For almost seven weeks, Capitals center Jeff Halpern sat and waited. He played in a game March 23 against Winnipeg and didn’t see the ice again until Wednesday night’s Game 6 of the Eastern Conference semifinals against the New York Rangers.
That’s a pretty serious leap. Because as much as Halpern tried to remain part of his team – the one he grew up watching as a District native, the one he began his career with in 1999 fresh out of Princeton – it’s an impossible task. The players on the ice have one focus and the scratches and extras have another and the two don’t coexist at all. You suddenly find yourself detached from your own team.
“You go through cycles. I’d like to say my attitude was great the whole time. But it’s hard watching, especially this time of year,” Halpern said. “You want to be a part of it. The guys have done a great job in the playoffs. The whole team’s played solid. So, yeah, you try to do as much as you can if you do get a call to come in and play, but that’s about it.”
So for 47 days, Halpern stayed on the ice for extra work with the assistant coaches to stay sharp – even though it was clear only an injury would get him back on the ice. Both Jay Beagle and Keith Aucoin were playing well at center on the third and fourth lines. Mathieu Perreault was in the mix, too, getting ice time early in the Boston series in the first round and again when Nicklas Backstrom was suspended.
But all the three-on-three games in the world can’t keep you ready to leap into the middle of a Stanley Cup playoff series. Halpern played 10:23 and took 20 shifts with coach Dale Hunter trusting him with several crucial late faceoffs and Washington nursing a two-goal – and eventually a one-goal – lead in a 2-1 victory.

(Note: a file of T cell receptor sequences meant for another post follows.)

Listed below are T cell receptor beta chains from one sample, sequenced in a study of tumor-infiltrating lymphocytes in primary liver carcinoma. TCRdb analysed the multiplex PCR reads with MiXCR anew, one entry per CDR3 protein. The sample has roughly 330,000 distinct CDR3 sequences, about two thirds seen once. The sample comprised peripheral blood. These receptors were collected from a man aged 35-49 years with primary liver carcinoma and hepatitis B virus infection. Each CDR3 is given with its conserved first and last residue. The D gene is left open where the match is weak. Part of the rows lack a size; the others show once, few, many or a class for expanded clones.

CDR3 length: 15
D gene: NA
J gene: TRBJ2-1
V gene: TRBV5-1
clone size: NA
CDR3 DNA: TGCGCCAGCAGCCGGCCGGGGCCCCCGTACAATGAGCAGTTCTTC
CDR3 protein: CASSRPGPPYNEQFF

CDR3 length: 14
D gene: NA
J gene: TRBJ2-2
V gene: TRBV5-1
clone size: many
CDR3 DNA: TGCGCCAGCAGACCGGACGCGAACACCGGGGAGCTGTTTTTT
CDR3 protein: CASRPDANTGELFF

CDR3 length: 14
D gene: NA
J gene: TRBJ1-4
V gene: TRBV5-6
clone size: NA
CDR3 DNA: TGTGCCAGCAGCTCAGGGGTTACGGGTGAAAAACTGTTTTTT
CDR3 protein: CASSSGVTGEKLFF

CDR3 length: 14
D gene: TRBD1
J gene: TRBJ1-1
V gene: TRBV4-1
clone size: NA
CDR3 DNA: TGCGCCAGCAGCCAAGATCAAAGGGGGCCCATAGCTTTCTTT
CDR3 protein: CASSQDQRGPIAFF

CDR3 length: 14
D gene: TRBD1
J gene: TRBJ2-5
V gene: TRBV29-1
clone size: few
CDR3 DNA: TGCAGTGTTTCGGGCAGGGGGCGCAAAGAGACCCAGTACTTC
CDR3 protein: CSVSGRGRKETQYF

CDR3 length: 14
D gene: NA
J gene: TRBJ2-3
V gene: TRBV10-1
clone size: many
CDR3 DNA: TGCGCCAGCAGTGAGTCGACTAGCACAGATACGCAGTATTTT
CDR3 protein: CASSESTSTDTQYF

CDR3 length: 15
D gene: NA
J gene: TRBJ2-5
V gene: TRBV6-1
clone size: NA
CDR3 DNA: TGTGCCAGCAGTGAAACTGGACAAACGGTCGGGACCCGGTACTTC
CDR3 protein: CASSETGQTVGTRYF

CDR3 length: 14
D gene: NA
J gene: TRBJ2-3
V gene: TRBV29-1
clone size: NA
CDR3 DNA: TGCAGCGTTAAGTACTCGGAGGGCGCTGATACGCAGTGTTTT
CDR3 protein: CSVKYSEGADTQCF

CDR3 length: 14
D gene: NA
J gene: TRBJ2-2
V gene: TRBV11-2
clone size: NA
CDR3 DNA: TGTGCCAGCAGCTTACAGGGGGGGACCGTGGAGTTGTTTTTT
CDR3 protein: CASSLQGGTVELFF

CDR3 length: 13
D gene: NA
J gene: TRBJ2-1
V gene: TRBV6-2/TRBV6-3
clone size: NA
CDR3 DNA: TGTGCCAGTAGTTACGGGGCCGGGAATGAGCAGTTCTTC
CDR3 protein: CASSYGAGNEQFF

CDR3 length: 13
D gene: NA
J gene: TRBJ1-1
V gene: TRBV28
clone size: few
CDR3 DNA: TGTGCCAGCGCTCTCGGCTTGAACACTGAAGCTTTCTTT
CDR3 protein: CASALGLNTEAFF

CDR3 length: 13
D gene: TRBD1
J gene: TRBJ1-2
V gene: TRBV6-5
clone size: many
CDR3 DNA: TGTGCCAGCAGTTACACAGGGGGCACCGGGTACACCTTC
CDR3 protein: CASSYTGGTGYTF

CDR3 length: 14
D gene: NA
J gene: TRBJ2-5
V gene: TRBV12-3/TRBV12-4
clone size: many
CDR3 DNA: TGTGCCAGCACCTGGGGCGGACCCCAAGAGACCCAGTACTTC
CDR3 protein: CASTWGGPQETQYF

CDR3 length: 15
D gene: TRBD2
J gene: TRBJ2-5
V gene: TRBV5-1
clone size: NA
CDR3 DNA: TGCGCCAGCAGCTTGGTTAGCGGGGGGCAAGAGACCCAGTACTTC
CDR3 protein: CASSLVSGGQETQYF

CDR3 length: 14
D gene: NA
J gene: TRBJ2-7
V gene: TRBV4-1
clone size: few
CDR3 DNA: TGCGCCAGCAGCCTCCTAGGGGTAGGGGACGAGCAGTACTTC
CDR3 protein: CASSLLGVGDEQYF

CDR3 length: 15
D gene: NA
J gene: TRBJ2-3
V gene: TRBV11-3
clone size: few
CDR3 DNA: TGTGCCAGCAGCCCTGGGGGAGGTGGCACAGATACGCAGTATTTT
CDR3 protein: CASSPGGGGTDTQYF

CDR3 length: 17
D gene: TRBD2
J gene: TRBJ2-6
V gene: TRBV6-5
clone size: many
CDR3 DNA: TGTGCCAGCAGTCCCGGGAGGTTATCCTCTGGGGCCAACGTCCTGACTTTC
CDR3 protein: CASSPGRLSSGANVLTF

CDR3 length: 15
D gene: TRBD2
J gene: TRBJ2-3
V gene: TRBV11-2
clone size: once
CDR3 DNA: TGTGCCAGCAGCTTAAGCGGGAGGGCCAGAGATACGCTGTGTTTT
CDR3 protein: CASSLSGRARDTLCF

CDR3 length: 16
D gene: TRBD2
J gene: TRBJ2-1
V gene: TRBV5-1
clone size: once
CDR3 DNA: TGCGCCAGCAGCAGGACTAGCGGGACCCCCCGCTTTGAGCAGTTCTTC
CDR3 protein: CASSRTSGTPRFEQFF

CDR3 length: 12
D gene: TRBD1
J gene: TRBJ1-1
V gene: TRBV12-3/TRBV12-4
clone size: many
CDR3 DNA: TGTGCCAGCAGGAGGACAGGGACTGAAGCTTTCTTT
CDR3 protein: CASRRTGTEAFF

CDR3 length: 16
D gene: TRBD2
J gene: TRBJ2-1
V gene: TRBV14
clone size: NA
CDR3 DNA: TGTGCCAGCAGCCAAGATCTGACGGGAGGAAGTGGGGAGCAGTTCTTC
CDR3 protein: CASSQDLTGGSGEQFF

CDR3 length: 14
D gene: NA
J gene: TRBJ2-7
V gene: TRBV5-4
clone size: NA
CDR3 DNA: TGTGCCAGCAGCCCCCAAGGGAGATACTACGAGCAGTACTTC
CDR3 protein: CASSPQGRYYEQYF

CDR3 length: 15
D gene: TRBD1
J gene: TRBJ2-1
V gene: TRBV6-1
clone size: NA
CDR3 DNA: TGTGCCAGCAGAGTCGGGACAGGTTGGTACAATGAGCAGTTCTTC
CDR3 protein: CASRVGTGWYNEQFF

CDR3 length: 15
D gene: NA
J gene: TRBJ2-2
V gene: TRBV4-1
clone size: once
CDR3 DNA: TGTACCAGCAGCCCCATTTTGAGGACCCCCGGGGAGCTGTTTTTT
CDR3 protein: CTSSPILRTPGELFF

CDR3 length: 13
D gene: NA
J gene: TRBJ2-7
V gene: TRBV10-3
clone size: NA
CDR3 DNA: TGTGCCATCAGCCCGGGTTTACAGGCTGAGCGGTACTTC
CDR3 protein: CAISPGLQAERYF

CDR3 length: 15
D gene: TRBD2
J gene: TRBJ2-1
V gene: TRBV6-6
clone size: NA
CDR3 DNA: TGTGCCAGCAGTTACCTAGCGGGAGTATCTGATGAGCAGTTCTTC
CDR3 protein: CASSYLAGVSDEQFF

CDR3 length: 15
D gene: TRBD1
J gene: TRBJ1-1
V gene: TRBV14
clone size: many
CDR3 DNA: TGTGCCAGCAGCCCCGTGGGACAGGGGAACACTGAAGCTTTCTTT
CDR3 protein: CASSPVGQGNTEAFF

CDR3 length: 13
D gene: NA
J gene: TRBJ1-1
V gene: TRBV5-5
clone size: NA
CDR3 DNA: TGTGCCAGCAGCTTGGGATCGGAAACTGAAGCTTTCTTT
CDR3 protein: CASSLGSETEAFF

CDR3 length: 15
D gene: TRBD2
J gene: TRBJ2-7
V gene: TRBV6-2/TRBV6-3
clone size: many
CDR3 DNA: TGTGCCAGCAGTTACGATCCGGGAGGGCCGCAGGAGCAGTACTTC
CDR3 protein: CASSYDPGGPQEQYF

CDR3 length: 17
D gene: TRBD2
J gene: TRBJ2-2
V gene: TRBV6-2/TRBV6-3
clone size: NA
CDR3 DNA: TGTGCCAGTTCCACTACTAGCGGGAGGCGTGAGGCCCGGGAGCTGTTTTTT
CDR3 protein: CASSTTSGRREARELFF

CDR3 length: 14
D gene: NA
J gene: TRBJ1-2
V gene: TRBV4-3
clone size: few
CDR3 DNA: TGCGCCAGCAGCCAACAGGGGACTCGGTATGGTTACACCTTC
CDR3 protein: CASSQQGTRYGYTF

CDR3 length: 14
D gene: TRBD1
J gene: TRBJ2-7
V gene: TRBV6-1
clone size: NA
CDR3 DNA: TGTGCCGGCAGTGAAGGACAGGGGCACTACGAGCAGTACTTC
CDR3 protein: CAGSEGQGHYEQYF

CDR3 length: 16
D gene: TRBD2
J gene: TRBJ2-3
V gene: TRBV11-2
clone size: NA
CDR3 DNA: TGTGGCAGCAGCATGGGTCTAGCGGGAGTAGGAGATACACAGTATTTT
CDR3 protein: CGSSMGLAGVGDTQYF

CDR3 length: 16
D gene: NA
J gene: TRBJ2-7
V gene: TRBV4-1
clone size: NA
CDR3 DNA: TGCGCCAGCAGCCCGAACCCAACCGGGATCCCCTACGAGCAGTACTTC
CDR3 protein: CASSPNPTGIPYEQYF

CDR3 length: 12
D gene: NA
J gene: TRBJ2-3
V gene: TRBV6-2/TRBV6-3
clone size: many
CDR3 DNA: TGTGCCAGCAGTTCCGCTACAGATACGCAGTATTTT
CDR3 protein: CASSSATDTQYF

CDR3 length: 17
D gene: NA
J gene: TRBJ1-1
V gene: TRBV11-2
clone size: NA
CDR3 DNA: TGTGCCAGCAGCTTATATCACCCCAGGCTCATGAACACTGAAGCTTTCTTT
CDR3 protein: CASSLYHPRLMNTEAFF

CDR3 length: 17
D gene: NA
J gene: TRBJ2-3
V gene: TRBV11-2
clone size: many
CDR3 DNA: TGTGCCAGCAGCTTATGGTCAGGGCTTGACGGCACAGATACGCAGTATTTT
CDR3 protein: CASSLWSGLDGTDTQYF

Halpern can kill penalties, but unfortunately was in the box for four minutes thanks to a high-sticking penalty on John Mitchell that drew blood at 12:05 of the second period. That conjured frightening memories of Monday’s Game 5 when a similar call on Joel Ward led to two New York power-play goals and a crushing 3-2 overtime loss. That penalty came with just 22 seconds left and goalie Henrik Lundqvist pulled. Halpern’s came with Washington up 2-0 after Jason Chimera had just scored minutes earlier.
“I was counting down the clock more than anyone in the building. Yeah, it’s one of those plays where I’m not trying to do it, but it happens,” Halpern said. “Obviously, with what happened in Game 5 your first thought is negative. With a two-goal lead it could have been two bang-bang power play goals. But again [goalie Braden Holtby] and our penalty kill did a great job for that entire four minutes. They did a great job bailing me out.”
With Beagle day-to-day with a lower-body injury – he blocked a shot in Game 5 and was seen in the training room with a massive ice pack on the leg – Halpern could very well find himself back on the ice for Game 7 on Saturday. He told linemates Mike Knuble and Keith Aucoin that he would need a little help early on while getting his legs under him. By the second period, that unit was tilting the ice and almost scored twice on one shift with Aucoin dominating. The faceoff losses late were disappointing for a player who prides himself on that skill. But for Halpern, being on the ice
“I think I’m going to have to take a big exhale right now for the rest of the night and kind of get my head around it,” Halpern said.
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